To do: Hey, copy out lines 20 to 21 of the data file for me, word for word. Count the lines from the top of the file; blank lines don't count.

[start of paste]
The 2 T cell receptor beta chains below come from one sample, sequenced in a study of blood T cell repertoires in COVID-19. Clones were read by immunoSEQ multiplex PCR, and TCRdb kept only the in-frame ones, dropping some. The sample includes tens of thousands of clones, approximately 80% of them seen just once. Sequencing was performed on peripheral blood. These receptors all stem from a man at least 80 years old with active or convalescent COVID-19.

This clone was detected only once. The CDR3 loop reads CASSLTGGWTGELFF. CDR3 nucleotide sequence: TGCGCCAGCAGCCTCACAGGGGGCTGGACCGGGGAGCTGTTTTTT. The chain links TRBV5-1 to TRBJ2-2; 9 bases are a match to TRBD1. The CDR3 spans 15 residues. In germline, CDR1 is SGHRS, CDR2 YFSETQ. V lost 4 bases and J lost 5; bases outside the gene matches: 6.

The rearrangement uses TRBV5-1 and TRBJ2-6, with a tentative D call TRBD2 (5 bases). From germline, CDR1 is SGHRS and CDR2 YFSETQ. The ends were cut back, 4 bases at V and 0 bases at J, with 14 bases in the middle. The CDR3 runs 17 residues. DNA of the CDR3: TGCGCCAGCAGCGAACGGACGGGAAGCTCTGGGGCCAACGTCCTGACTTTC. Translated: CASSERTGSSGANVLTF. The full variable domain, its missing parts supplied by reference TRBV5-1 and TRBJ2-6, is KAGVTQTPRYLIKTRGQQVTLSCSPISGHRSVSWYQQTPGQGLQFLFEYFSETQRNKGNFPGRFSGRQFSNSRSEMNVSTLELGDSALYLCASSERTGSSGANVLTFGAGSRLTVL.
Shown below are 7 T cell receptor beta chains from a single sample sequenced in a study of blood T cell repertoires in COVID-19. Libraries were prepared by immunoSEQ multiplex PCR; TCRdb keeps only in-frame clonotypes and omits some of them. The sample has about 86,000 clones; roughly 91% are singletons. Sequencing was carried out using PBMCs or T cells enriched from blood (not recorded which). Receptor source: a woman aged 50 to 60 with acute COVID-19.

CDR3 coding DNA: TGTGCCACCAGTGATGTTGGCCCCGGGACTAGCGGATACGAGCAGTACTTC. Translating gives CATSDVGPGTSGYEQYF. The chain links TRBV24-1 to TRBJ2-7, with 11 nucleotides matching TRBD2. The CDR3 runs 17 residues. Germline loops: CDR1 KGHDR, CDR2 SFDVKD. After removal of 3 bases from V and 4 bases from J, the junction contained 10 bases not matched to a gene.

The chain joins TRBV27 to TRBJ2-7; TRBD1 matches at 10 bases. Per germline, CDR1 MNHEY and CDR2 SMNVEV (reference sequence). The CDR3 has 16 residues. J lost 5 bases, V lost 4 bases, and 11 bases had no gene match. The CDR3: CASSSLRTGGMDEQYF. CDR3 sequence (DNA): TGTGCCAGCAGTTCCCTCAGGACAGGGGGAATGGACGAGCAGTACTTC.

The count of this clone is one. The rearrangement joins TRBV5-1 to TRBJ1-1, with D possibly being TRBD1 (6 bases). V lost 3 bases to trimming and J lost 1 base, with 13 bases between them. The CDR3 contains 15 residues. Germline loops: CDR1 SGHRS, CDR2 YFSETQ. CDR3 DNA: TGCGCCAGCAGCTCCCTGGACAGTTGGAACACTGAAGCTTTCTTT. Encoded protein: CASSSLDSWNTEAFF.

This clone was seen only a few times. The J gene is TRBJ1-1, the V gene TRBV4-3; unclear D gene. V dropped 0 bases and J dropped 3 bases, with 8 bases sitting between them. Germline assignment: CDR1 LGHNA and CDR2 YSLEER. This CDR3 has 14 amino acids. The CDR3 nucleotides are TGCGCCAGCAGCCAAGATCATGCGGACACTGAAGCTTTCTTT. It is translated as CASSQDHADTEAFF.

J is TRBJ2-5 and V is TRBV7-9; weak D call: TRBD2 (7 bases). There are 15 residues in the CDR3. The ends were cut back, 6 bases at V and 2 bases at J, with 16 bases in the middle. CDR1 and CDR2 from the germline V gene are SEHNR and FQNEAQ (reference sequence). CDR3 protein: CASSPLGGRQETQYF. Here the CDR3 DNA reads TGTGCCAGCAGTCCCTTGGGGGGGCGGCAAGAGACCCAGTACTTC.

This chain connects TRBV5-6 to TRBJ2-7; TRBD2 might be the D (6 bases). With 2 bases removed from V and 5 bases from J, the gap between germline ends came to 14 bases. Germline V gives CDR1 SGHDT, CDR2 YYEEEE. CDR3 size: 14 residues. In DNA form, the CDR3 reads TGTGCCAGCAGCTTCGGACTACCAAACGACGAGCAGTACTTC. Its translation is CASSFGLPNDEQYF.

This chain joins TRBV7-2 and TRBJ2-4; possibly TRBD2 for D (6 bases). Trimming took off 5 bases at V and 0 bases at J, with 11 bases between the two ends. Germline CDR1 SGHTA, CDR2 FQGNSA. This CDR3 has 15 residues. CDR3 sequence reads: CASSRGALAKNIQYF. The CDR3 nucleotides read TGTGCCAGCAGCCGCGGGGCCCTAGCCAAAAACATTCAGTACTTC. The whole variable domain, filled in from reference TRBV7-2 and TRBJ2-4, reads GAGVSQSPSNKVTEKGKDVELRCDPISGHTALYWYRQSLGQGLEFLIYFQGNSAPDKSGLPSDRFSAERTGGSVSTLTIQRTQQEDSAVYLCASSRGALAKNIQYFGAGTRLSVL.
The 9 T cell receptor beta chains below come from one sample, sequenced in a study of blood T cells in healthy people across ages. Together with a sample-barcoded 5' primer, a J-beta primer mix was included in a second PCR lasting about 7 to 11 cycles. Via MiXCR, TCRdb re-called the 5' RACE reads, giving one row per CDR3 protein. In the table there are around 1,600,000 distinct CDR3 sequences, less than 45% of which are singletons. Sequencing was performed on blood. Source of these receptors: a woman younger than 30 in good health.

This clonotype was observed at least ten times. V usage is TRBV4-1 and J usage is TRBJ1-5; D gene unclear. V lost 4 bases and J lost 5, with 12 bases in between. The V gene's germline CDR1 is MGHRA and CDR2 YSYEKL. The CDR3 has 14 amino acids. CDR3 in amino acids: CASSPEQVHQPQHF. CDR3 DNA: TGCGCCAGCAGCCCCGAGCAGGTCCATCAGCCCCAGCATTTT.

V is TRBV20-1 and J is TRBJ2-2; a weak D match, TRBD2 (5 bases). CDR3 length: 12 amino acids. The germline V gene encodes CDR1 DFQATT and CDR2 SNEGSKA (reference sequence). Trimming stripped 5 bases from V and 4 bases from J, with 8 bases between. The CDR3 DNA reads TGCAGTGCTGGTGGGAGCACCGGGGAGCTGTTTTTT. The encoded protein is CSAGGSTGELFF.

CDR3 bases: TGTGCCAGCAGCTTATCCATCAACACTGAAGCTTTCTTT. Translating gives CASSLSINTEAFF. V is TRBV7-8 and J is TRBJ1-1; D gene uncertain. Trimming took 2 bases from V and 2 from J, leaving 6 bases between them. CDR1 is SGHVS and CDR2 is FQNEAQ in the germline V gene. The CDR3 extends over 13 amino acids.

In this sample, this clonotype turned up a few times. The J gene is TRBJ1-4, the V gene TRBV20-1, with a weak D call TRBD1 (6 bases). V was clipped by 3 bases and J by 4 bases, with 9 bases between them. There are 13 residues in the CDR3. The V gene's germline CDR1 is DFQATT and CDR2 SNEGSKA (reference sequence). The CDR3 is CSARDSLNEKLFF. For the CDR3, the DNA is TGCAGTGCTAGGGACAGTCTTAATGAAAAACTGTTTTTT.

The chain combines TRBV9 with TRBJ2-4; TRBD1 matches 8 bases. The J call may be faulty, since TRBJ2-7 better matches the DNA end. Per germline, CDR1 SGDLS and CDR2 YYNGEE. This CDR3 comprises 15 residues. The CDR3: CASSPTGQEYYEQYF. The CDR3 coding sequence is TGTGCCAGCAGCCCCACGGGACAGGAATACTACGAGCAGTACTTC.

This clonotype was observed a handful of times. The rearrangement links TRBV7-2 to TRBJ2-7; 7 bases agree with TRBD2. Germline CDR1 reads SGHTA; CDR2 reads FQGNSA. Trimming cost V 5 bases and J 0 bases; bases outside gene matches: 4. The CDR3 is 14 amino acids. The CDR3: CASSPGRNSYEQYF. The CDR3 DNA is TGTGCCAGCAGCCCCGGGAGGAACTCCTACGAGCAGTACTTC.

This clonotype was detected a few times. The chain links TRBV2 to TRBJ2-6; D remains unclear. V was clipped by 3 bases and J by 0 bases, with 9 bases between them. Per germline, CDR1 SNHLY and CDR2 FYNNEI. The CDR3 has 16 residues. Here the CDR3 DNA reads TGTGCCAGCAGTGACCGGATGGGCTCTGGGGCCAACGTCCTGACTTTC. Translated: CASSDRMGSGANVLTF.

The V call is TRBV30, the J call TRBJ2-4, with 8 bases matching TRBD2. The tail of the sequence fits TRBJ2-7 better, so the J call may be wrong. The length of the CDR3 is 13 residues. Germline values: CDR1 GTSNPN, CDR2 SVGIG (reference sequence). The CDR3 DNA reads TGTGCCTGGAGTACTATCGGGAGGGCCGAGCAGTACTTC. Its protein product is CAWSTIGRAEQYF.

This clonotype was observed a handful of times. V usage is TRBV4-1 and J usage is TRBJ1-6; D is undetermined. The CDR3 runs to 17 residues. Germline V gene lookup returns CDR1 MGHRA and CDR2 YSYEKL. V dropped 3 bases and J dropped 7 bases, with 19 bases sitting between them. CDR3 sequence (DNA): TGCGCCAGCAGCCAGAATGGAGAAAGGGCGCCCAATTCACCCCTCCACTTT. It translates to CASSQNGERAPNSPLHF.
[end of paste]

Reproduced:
The V call is TRBV30, the J call TRBJ2-4, with 8 bases matching TRBD2. The tail of the sequence fits TRBJ2-7 better, so the J call may be wrong. The length of the CDR3 is 13 residues. Germline values: CDR1 GTSNPN, CDR2 SVGIG (reference sequence). The CDR3 DNA reads TGTGCCTGGAGTACTATCGGGAGGGCCGAGCAGTACTTC. Its protein product is CAWSTIGRAEQYF.

This clonotype was observed a handful of times. V usage is TRBV4-1 and J usage is TRBJ1-6; D is undetermined. The CDR3 runs to 17 residues. Germline V gene lookup returns CDR1 MGHRA and CDR2 YSYEKL. V dropped 3 bases and J dropped 7 bases, with 19 bases sitting between them. CDR3 sequence (DNA): TGCGCCAGCAGCCAGAATGGAGAAAGGGCGCCCAATTCACCCCTCCACTTT. It translates to CASSQNGERAPNSPLHF.